• She and Aaron fought a lot; he had a dangerous temper.

  • Also, Heather had dropped out of school when Aaron was arrested.

  • While Aaron was out on bail, Heather continued to live with him.

  • She found a minimum wage waitress job at a local burger joint.

  • At home Aaron expected her to do everything, cleaning, laundry, cooking.

  • Heather felt like she was his personal slave.

  • As Aaron's case proceeded through the court, Heather was determined to stick it out, she

  • had made a commitment.

  • However Lynette hired a lawyer to annul the marriage.

  • Just four months after they had gotten married, Heather's marriage was annulled and Lynette

  • filed a restraining order on Heather's behalf against Aaron.

  • Ultimately, Aaron was sentenced to 15 years with an option for parole after three years.

  • He is required to undergo sex offender and substance abuse treatment.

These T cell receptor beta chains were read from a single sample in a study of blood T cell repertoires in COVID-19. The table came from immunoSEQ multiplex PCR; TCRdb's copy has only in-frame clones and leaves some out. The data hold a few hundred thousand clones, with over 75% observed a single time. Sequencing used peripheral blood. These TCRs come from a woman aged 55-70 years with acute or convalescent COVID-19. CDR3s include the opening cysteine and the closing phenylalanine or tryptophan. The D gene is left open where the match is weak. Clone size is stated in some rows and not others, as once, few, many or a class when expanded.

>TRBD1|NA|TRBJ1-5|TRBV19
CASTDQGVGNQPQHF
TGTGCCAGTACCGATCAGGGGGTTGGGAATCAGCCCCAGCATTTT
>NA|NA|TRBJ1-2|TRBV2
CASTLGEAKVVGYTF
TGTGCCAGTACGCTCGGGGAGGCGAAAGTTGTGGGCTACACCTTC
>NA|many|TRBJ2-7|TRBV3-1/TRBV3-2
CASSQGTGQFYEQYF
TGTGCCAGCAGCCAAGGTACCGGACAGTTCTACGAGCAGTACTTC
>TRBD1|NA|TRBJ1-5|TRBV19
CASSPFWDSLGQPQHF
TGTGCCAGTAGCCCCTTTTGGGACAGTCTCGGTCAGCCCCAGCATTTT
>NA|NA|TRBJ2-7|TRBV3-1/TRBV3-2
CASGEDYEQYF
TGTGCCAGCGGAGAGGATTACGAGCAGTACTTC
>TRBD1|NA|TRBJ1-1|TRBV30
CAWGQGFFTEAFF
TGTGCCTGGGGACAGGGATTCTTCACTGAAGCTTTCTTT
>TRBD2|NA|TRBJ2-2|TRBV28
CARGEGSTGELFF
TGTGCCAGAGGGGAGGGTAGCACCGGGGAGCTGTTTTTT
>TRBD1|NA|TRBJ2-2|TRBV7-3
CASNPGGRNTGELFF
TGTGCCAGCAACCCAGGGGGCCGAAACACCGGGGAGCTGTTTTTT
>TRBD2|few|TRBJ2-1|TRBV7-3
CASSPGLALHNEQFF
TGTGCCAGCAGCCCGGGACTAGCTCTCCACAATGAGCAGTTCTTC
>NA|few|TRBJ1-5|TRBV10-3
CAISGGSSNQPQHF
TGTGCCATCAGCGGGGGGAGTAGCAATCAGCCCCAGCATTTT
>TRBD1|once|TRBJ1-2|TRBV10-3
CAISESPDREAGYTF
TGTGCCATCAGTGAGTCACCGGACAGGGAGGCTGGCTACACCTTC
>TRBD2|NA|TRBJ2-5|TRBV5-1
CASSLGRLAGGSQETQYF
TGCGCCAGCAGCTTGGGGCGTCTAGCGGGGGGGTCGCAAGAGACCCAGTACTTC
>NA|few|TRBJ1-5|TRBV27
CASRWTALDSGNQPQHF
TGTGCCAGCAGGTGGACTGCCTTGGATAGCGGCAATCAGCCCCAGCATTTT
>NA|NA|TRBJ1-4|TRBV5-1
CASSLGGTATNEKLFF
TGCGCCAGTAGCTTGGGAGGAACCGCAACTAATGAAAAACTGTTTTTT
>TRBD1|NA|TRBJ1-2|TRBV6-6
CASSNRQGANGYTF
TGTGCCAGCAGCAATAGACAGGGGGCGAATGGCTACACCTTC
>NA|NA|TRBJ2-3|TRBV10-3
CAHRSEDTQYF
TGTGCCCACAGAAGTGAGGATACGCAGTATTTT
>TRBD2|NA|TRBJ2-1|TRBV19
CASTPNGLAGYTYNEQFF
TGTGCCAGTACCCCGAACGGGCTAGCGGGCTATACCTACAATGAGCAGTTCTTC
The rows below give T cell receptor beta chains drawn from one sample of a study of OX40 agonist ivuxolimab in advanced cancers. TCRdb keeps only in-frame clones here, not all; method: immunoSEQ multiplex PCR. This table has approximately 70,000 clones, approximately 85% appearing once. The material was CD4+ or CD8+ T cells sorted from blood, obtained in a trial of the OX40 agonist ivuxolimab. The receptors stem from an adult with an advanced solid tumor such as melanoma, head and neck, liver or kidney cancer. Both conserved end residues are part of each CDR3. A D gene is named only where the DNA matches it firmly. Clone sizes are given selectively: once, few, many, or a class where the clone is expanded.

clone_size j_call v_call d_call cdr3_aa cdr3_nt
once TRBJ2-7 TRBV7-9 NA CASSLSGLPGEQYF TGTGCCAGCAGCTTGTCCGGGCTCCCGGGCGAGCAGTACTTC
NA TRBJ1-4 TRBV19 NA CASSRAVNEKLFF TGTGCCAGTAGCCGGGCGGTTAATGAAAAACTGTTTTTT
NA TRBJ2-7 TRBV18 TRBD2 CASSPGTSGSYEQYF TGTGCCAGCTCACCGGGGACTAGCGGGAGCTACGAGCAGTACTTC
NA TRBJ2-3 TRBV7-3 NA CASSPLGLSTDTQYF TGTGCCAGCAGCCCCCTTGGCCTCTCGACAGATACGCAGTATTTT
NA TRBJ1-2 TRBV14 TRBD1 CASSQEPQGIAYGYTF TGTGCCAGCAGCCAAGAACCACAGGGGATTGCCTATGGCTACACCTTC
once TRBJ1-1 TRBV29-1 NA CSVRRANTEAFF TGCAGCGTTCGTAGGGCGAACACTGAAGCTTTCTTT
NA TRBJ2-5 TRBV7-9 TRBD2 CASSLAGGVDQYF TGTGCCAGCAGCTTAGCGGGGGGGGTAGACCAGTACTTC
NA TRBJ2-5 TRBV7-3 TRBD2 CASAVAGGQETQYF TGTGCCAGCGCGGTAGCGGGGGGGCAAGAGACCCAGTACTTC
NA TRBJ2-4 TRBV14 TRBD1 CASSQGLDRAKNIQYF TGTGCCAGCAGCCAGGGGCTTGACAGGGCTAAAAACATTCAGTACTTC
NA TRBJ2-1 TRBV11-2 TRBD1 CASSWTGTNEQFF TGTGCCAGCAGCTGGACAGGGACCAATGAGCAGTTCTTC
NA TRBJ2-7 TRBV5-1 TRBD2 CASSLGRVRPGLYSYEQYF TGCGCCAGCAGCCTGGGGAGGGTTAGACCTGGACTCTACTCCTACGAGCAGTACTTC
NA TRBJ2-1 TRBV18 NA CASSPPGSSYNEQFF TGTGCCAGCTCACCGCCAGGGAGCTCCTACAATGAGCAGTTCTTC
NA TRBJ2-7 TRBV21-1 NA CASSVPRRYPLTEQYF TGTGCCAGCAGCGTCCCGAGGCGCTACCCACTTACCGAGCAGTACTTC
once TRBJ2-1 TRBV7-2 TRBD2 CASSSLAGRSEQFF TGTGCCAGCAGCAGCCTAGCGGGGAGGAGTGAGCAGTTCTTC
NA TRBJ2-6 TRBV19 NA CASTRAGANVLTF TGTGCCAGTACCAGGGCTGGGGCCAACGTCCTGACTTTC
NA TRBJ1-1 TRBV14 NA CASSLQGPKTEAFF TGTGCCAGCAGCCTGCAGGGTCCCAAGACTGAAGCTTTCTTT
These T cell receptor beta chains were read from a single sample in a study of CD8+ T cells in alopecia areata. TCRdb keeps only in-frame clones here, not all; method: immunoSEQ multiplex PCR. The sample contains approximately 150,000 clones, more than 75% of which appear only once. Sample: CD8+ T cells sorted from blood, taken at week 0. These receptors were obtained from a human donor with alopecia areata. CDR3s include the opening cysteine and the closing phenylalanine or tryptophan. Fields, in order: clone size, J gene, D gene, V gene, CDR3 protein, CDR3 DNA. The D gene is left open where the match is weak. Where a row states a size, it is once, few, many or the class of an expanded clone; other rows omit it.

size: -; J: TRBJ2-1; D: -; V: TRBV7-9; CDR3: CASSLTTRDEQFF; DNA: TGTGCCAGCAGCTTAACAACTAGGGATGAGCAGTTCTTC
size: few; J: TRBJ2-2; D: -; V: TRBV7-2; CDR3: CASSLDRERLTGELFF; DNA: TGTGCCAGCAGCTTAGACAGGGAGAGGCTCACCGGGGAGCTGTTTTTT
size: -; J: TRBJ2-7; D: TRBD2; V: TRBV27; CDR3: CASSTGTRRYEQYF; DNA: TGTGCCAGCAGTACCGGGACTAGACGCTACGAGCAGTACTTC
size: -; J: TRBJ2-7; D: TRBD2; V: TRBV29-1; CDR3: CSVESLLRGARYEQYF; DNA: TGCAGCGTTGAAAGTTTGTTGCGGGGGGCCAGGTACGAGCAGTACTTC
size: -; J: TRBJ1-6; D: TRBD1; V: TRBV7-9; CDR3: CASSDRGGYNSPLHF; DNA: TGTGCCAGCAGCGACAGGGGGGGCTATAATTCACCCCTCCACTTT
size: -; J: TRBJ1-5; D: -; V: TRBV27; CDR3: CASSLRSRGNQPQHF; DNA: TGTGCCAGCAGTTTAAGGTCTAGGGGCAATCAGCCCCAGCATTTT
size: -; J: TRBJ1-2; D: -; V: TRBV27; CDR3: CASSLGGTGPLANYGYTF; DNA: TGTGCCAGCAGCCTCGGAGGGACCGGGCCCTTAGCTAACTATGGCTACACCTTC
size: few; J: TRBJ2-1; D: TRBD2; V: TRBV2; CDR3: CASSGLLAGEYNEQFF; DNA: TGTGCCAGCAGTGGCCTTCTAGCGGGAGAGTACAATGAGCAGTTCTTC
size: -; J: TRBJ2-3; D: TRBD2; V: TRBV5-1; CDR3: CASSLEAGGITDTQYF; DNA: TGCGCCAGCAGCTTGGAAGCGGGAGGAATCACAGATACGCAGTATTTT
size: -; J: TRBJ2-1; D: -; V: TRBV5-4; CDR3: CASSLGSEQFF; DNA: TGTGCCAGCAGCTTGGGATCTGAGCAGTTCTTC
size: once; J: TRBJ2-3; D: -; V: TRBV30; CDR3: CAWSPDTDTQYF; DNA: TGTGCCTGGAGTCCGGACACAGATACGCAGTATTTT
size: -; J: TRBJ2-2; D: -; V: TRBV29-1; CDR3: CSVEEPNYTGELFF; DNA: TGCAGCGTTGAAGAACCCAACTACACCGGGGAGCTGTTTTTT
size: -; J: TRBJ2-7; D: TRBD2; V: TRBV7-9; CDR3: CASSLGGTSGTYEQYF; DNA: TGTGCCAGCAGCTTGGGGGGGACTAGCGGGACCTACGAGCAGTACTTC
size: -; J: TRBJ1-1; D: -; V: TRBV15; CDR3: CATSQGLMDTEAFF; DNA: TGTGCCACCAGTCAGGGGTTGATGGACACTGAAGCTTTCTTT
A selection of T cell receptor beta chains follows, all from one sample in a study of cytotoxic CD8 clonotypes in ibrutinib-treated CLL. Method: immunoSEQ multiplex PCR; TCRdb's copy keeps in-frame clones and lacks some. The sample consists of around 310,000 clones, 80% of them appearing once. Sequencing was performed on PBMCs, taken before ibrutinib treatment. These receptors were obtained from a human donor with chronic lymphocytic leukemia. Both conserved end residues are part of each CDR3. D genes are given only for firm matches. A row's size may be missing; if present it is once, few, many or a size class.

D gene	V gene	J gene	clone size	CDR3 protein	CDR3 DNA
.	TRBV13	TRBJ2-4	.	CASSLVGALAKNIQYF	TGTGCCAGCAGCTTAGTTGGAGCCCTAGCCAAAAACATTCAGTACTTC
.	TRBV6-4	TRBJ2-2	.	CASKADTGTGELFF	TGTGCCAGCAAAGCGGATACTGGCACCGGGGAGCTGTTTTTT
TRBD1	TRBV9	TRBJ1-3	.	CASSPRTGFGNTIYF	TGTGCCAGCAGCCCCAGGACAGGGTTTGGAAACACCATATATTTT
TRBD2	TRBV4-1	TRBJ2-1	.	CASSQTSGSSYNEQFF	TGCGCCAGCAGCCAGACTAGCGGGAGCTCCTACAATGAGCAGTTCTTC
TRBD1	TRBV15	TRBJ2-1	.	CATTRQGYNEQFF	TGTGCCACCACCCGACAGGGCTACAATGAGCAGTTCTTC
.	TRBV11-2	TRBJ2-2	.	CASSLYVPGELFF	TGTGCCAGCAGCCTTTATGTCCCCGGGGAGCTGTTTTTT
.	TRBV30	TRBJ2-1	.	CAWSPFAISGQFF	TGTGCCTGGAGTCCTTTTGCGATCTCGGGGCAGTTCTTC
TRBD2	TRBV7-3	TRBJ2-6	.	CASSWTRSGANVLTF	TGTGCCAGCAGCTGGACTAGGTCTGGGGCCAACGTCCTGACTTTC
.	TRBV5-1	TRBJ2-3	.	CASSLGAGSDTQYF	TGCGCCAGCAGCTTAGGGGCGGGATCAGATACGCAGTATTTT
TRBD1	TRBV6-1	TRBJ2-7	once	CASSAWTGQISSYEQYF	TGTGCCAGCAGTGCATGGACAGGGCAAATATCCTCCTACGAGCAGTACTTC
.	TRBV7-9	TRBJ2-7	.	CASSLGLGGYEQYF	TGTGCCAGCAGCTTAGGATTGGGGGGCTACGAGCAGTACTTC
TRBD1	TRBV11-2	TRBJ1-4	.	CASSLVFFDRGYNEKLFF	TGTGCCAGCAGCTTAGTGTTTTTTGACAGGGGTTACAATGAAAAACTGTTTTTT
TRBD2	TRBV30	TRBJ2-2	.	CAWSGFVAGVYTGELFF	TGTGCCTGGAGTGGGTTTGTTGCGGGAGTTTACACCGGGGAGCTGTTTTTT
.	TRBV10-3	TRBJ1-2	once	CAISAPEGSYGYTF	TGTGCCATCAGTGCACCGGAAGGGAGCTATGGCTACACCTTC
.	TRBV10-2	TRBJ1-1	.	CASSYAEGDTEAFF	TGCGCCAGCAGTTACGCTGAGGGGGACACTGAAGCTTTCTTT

• Whenever he gets out, he'll be on the sex offender registry for at least 10 years, if

  • not more.

  • Keith was sentenced to four years for felony injury of a child, but because Heather had

  • somewhat agreed to the marriage his sentence was suspended.

  • Keith was instead ordered to spend 4 months in jail.

  • As the judge handed down the sentence he said to Keith 'Perhaps as you spend each of those

  • 120 days in jail, you will think about the 120 days your daughter was married to a rapist

  • because of you'.

  • Heather moved to a suburb of Salt Lake City to live with her mom.

  • She got a job and hopes to get her GED someday.